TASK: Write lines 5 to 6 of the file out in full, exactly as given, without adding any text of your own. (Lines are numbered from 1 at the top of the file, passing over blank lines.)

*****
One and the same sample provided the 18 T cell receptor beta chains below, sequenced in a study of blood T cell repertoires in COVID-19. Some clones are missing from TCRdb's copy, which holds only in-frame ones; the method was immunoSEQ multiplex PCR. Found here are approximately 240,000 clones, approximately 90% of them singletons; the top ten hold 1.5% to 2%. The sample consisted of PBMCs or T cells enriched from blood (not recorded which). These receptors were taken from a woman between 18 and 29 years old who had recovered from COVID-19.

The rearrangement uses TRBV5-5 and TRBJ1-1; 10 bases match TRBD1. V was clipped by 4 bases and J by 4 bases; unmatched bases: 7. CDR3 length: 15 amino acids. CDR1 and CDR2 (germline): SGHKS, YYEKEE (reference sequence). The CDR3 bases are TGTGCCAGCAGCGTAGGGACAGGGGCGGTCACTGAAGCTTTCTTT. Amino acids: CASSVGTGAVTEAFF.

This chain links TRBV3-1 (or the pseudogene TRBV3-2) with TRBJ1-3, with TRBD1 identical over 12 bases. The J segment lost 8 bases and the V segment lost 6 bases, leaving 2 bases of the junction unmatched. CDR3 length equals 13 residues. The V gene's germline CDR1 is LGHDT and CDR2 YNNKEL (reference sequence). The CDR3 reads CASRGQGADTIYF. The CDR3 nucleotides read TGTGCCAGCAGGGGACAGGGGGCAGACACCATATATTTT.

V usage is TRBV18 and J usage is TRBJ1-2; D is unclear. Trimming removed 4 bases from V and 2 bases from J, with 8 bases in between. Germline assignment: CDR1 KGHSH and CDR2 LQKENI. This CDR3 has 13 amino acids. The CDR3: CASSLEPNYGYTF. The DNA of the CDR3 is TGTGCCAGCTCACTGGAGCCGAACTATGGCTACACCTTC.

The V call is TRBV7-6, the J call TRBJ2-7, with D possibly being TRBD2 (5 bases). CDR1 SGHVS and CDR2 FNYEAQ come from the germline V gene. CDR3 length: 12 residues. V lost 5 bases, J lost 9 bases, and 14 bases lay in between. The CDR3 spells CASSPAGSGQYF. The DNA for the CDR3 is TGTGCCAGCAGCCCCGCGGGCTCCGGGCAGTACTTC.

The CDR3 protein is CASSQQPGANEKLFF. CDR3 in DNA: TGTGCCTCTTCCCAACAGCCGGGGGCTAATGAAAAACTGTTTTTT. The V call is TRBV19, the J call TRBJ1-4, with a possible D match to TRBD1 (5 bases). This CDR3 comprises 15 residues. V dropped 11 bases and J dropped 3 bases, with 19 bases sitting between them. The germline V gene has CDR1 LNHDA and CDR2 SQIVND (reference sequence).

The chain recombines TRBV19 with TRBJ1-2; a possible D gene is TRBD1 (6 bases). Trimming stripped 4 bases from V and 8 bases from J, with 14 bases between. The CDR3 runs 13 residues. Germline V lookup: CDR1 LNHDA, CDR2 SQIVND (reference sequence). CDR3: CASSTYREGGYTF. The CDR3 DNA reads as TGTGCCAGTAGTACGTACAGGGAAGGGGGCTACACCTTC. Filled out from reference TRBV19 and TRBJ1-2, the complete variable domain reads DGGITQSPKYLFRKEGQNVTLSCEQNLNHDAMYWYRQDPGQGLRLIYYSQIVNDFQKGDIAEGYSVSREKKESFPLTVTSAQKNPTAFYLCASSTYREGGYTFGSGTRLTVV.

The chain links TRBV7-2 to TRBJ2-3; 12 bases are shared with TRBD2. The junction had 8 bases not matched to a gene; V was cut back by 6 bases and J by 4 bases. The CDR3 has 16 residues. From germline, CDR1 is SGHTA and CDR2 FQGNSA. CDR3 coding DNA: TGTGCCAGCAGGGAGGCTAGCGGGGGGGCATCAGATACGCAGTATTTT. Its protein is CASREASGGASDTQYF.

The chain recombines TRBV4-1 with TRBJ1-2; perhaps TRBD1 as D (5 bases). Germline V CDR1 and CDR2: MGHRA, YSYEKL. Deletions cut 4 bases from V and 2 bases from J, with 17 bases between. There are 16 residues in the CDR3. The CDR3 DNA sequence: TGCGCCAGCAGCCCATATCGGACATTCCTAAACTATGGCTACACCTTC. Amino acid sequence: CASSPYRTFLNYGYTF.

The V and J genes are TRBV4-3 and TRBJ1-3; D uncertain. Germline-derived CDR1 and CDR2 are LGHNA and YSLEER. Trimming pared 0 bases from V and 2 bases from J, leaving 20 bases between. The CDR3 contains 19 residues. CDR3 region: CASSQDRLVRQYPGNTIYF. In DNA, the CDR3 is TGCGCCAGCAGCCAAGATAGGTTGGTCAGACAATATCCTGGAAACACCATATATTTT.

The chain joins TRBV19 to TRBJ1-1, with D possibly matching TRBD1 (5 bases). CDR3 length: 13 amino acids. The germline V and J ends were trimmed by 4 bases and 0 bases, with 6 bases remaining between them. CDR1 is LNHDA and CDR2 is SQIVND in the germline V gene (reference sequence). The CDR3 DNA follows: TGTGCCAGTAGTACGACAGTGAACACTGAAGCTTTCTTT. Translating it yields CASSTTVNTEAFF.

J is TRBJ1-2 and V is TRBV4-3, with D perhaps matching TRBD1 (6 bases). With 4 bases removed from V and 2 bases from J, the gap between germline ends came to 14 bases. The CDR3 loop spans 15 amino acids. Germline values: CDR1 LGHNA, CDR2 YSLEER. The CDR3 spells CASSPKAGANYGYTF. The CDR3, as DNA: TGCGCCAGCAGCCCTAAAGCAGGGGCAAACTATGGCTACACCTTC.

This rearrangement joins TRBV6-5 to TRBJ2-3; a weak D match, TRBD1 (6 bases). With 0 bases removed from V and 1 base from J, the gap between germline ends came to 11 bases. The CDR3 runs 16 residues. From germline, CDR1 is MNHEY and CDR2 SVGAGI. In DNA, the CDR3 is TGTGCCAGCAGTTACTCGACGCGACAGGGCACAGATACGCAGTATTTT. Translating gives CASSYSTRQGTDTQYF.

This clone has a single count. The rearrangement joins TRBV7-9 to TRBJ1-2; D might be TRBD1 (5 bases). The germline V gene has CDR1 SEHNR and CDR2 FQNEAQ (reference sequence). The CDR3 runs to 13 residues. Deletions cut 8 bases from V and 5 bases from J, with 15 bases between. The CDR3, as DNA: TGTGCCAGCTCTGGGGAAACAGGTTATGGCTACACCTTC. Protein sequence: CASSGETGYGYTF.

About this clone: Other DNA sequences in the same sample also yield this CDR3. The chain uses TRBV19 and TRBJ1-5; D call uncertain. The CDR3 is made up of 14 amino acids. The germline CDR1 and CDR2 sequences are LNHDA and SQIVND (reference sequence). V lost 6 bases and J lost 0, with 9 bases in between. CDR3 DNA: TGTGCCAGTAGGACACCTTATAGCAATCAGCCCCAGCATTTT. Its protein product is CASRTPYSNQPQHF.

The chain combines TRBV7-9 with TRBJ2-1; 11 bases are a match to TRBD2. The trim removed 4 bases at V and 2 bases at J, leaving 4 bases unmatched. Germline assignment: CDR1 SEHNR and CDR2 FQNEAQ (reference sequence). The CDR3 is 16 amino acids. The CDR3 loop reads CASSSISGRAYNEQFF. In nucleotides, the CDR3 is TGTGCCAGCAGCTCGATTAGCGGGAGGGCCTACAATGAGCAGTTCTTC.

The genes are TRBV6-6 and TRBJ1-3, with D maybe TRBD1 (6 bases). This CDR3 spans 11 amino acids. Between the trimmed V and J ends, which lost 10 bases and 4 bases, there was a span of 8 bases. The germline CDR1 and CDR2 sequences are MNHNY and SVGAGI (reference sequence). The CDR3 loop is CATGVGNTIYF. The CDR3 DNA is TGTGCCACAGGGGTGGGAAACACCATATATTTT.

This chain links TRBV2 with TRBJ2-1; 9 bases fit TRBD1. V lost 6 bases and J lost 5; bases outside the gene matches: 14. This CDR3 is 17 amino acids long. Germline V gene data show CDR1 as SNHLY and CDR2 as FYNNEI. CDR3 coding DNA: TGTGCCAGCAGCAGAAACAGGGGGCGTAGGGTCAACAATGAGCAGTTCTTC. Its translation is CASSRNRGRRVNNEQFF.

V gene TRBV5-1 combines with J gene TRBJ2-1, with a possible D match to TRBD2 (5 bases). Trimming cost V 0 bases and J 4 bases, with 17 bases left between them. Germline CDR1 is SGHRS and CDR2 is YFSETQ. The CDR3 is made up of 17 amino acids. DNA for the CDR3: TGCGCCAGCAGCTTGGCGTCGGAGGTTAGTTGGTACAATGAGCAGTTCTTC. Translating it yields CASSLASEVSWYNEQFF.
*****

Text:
The V call is TRBV7-6, the J call TRBJ2-7, with D possibly being TRBD2 (5 bases). CDR1 SGHVS and CDR2 FNYEAQ come from the germline V gene. CDR3 length: 12 residues. V lost 5 bases, J lost 9 bases, and 14 bases lay in between. The CDR3 spells CASSPAGSGQYF. The DNA for the CDR3 is TGTGCCAGCAGCCCCGCGGGCTCCGGGCAGTACTTC.

The CDR3 protein is CASSQQPGANEKLFF. CDR3 in DNA: TGTGCCTCTTCCCAACAGCCGGGGGCTAATGAAAAACTGTTTTTT. The V call is TRBV19, the J call TRBJ1-4, with a possible D match to TRBD1 (5 bases). This CDR3 comprises 15 residues. V dropped 11 bases and J dropped 3 bases, with 19 bases sitting between them. The germline V gene has CDR1 LNHDA and CDR2 SQIVND (reference sequence).